State officials Brad Isaacson, on the phone, and Jim Thalmann, led a tour of Fort Bayard to gauge interest in the purchase and reuse of the property. (Photo by Mary Alice Murphy)
On Wednesday, Dec. 4, three state officials traveled to the Fort Bayard National Historic Landmark to give a tour and explain the process the state is using to seek interest in possible purchase of the property.
The tour began, led by Brad Isaacson, project manager in New Mexico General Services Department Facilities Management, at the Commanding Officers' Quarters. The Fort Bayard Historic Preservation Society, with no benefit of power, water or heat, manages, as a museum, the building in the middle of Officers' Row at Fort Bayard.
The next stop was the old Fort Bayard Medical Center, a 145,000 square-foot structure built in the 1920s as a hospital. It remained in use until 2010 when it was replaced by the new Fort Bayard Medical Center, located just off the historic campus.
Isaacson warned the about 30 people on the tour that the building was dangerous with debris and equipment stacked up throughout the old hospital.
"The first time I came here, it was an operating hospital," Isaacson said.
He said the tour was being held as part of step one in the process to request Expressions of Interest in purchasing 298 acres of the 468-acre campus.
The portion, for which the state is seeking interest, encompasses the historic structures and infrastructure of the old fort.
"We know there is some asbestos in most of the buildings," Issacson said in answer to a question, but said he did not have the information to elaborate on the issue.
Dr. James Skee, who took part in the tour, said some abatement was done in the 1990s.
"We need questions as part of the process," Isaacson said.
The deadline for receiving expressions of interest is Dec. 20. The deadline for sending questions to Jeffries is Dec. 13. She said the plan is to post the questions and answers on Dec. 17, on the NM State Purchasing website.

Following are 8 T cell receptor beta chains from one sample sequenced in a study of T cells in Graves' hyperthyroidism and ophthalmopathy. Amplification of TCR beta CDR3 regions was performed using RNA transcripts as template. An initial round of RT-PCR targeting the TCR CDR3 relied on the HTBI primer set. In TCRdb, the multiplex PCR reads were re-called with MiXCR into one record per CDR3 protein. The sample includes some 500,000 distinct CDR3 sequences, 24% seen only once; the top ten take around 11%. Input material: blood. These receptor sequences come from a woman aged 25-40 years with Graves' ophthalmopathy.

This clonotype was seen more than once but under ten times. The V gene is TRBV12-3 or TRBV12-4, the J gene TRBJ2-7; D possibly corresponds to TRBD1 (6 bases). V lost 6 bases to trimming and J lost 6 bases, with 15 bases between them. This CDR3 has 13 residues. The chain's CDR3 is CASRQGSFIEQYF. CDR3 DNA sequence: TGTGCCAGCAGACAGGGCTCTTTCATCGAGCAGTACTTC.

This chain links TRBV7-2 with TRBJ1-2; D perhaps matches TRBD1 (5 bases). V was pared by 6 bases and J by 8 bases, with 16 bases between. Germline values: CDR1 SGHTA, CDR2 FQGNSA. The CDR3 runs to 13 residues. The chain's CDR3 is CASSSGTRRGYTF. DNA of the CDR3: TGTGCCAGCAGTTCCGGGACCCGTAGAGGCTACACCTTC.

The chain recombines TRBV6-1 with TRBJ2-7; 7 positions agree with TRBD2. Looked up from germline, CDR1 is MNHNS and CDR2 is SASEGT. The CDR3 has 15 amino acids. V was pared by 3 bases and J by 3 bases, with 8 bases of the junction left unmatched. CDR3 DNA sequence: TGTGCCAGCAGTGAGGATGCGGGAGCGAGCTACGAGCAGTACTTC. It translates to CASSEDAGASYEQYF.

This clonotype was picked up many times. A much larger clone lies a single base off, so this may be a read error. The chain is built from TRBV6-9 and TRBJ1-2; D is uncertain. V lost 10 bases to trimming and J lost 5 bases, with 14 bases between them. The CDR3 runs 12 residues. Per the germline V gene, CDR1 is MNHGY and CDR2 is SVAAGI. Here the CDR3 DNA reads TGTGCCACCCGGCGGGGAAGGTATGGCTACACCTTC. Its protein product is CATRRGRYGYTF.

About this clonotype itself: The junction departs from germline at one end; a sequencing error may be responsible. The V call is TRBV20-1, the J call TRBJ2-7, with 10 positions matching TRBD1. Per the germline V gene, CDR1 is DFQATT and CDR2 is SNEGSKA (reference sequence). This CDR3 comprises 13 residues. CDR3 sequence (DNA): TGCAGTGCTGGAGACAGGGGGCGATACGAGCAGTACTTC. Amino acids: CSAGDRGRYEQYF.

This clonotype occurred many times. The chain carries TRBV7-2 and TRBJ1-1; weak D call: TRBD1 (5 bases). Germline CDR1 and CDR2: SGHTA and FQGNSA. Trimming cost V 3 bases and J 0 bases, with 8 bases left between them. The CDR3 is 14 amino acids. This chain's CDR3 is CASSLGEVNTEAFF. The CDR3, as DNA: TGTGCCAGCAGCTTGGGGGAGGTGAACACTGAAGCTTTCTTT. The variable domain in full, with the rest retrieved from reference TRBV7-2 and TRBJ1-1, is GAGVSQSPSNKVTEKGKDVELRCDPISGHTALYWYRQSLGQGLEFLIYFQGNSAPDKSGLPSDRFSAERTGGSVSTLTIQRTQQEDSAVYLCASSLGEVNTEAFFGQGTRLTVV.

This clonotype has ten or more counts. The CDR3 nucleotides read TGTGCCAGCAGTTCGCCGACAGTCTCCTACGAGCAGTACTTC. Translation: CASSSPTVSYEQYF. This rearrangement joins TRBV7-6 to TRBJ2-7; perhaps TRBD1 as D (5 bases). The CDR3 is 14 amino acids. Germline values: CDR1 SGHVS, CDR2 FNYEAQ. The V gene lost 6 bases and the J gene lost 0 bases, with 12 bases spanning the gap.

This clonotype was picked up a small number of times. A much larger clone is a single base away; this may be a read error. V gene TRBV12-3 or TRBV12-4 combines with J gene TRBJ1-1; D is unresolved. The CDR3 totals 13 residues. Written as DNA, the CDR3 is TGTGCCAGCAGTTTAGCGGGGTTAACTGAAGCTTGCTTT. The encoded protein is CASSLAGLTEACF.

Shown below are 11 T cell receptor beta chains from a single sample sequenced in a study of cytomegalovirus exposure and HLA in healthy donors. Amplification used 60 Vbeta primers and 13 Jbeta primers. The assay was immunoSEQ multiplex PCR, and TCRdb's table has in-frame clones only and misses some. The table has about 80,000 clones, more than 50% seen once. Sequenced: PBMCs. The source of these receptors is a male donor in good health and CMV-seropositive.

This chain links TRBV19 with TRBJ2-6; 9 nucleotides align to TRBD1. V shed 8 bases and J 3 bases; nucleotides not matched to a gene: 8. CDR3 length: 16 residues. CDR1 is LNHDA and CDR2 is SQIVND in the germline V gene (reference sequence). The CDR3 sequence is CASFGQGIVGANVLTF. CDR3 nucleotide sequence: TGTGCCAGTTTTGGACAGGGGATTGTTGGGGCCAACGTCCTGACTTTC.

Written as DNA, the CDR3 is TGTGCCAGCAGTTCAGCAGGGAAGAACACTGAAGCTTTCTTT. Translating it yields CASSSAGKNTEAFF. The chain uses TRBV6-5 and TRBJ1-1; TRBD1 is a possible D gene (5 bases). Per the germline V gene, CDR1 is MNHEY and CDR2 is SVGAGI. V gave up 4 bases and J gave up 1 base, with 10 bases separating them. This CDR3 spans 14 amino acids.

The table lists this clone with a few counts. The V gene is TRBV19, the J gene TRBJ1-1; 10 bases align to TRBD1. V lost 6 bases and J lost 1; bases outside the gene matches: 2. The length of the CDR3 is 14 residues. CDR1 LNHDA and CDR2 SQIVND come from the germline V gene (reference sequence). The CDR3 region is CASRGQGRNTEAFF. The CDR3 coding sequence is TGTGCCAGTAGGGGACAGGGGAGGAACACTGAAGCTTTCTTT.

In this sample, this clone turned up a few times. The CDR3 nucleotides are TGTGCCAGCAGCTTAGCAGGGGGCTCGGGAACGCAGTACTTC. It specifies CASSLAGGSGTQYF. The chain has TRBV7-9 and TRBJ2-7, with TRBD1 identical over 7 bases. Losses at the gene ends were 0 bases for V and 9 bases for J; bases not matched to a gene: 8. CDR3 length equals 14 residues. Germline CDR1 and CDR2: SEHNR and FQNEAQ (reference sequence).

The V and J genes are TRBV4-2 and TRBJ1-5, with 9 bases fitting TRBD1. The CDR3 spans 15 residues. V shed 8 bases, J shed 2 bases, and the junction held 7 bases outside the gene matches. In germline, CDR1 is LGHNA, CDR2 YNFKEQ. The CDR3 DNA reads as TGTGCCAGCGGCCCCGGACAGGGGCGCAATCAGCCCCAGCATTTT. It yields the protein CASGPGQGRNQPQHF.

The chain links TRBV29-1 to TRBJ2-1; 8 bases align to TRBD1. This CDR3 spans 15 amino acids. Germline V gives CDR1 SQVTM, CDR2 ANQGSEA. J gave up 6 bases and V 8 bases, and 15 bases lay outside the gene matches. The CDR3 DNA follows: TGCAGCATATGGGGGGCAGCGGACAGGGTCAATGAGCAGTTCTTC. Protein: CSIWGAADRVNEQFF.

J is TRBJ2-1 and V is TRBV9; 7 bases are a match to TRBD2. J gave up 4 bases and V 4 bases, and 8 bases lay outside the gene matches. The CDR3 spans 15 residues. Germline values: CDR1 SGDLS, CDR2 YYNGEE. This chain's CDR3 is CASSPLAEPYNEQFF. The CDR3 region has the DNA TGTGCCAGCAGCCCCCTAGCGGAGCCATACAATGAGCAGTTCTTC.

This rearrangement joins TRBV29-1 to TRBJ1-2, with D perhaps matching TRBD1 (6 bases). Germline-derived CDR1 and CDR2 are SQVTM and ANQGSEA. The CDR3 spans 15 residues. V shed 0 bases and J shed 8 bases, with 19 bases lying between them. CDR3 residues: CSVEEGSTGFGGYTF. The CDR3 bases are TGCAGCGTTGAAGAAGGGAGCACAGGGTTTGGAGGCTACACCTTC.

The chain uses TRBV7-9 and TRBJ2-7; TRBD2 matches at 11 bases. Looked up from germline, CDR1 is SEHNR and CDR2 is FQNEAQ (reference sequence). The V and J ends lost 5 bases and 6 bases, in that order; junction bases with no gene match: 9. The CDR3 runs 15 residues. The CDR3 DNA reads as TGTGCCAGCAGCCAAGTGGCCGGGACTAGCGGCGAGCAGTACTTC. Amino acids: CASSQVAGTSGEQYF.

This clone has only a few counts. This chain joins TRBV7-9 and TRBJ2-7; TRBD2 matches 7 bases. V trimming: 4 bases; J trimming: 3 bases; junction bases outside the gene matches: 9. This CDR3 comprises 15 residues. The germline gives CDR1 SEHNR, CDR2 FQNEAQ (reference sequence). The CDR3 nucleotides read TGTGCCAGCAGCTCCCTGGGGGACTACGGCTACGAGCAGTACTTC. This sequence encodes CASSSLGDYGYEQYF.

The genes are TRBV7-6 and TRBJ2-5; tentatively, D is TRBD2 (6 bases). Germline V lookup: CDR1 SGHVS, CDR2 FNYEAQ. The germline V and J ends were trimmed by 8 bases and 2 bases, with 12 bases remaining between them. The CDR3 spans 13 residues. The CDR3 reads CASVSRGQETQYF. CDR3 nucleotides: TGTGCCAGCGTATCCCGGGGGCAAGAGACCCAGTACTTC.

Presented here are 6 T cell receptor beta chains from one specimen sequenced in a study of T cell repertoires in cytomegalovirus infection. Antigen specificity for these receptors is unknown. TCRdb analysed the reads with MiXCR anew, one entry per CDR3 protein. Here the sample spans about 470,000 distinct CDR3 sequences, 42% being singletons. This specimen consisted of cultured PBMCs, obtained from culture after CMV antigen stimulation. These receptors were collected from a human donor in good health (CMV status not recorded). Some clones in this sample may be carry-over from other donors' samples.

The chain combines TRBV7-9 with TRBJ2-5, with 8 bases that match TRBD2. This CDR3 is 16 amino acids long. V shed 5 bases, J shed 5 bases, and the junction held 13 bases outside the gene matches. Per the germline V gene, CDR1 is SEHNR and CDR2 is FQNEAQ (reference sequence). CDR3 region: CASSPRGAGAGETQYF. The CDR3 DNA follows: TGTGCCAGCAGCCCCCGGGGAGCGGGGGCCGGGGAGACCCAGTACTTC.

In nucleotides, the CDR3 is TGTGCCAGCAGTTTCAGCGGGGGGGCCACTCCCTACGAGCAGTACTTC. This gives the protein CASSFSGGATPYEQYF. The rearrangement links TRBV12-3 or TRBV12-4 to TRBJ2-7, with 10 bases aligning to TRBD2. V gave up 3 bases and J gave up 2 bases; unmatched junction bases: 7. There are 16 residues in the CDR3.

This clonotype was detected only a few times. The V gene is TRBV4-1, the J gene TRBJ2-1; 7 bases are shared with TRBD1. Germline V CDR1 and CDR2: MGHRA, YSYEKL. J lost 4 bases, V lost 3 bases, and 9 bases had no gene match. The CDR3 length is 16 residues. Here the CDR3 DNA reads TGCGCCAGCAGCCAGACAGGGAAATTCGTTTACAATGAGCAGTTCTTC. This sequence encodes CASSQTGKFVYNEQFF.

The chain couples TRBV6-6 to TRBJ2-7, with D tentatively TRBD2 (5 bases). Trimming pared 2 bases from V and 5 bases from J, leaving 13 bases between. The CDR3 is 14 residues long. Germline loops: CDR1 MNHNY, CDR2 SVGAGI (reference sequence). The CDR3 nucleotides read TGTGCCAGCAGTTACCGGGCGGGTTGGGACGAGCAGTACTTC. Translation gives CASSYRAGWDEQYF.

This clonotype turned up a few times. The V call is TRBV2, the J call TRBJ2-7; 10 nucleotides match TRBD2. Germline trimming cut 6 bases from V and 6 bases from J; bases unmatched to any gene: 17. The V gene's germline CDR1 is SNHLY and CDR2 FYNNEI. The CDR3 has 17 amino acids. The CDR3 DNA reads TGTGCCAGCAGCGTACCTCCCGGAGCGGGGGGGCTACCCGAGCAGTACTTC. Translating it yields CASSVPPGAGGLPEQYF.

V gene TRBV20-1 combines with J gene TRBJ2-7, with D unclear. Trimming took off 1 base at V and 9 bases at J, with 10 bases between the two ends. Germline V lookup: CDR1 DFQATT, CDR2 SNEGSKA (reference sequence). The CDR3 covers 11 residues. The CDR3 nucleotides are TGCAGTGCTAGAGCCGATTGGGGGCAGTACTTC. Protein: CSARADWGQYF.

To a question about what will happen to the remaining almost 200 acres, Thalmann said the Department of Health wants to keep 50-70 acres to expand the FBMC mental health services.
Jeffries said if there is interest by groups, individuals or organizations in purchasing the property, the state would go out for a request for proposal.
Armando Amador, member of the Fort Bayard Restoration and Development Coalition and part of the Veterans' Committee of the coalition, asked if another meeting could be held at Fort Bayard just to ask questions and get answers.
"We want to get the questions to one focal point," Thalmann said. "The purpose today is just to tour the facility."
Isaacson suggested that questions also be asked about the equipment and furnishings disposition. Furniture and equipment lined the halls of the old hospital.
"The furnishings belong to the state," Jeffries said.
At this point, the group had toured the museum and the old hospital. The next stop was the New Deal Theater, for which state money has been used to upgrade the stage and other portions of the building.
David Tercero of Southwest Transition said his group is interested in acquiring the property, to support veterans' issues. He indicated Western New Mexico University was also supportive of the effort.
To a question about what would happen if there were no interest in anyone purchasing the property, Thalmann said other avenues would be explored, with the possibility of demolishing the old hospital.
"We have no pre-approved solutions," Thalmann emphasized. "The state is interested in retaining the historical significance of the property."
During conversations, one of the officials made known that the federal government and the state are negotiating the procurement of an additional 20 acres of the state-owned land to add to the Fort Bayard National Cemetery to increase its longevity.
Isaacson cautioned that anyone interested in the property should be aware that the foundations of the buildings would have to be checked. If any structure were put to use by the public, for more than 10 people at a time, it would need to be ADA-compliant and checked structurally.
"The Department of Health is still the agency in charge of the campus," Isaacson confirmed.
Tercero said the facilities offered potential for a great partnership with the university, the community and the general public to make the fort "a thriving operation. It has water and sun for solar."
"Remember that it is a national landmark, and there are procedures to tearing down buildings, which is not prohibited, but must follow state historic preservation rules and would have to follow National Park Service regulations," Isaacson said. "A group can make modifications if procedures are followed."
The last stop on the tour was the steam plant, where a state-of-the-art boiler to use biomass had been installed, at a cost of more than $1 million, by New Mexico, at the behest of Gov. Bill Richardson, in 2009, when plans were already in process for building the new medical center and abandoning the old in 2010. The practically new boiler has sat unused since 2010.